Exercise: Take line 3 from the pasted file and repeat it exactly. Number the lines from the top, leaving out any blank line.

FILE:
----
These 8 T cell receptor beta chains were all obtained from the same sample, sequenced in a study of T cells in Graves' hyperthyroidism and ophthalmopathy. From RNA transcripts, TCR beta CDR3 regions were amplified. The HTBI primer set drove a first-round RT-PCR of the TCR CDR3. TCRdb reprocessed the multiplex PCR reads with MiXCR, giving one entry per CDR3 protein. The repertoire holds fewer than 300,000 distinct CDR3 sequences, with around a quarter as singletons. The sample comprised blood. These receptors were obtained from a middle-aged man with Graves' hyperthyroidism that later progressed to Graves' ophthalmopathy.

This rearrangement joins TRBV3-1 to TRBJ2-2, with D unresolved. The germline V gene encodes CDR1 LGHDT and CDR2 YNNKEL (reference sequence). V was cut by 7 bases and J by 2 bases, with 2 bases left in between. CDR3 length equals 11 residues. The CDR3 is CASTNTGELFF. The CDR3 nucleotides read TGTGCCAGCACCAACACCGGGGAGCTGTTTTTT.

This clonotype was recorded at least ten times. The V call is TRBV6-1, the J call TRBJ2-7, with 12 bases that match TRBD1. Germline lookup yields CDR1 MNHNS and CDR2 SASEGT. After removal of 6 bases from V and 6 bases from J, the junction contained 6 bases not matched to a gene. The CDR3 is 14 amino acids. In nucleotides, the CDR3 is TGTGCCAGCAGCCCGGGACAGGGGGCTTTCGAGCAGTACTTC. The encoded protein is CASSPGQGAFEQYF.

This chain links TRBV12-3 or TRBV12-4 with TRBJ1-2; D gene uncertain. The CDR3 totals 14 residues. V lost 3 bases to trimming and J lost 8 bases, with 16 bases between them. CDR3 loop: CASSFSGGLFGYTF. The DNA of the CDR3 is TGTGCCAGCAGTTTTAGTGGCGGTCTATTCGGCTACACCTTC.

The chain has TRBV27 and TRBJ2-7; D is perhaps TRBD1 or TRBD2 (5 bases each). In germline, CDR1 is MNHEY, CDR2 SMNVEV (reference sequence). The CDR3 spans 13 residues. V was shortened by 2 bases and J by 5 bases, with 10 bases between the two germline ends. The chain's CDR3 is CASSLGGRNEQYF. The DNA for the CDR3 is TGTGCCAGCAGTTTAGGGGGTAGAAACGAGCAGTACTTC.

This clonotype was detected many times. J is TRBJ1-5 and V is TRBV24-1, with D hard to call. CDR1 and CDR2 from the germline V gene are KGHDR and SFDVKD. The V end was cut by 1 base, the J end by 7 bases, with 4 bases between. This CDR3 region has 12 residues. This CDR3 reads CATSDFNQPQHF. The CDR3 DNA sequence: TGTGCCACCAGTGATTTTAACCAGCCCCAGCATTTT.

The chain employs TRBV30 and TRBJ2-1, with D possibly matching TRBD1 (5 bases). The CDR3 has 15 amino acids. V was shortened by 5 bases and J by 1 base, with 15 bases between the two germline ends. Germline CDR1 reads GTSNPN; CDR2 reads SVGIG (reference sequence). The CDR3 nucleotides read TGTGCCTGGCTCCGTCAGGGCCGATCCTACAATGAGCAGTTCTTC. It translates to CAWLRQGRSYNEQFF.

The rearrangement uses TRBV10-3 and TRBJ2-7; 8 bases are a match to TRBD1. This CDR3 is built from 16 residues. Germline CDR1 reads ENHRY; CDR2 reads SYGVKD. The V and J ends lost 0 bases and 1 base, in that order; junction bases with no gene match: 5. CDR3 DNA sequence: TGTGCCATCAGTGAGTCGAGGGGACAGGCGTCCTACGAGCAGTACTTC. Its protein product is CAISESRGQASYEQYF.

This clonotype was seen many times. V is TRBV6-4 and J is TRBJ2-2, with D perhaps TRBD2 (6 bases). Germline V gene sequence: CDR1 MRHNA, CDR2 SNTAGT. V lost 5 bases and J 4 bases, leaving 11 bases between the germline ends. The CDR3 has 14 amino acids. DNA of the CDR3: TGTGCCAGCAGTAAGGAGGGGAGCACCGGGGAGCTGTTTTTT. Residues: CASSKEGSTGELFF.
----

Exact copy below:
This clonotype was recorded at least ten times. The V call is TRBV6-1, the J call TRBJ2-7, with 12 bases that match TRBD1. Germline lookup yields CDR1 MNHNS and CDR2 SASEGT. After removal of 6 bases from V and 6 bases from J, the junction contained 6 bases not matched to a gene. The CDR3 is 14 amino acids. In nucleotides, the CDR3 is TGTGCCAGCAGCCCGGGACAGGGGGCTTTCGAGCAGTACTTC. The encoded protein is CASSPGQGAFEQYF.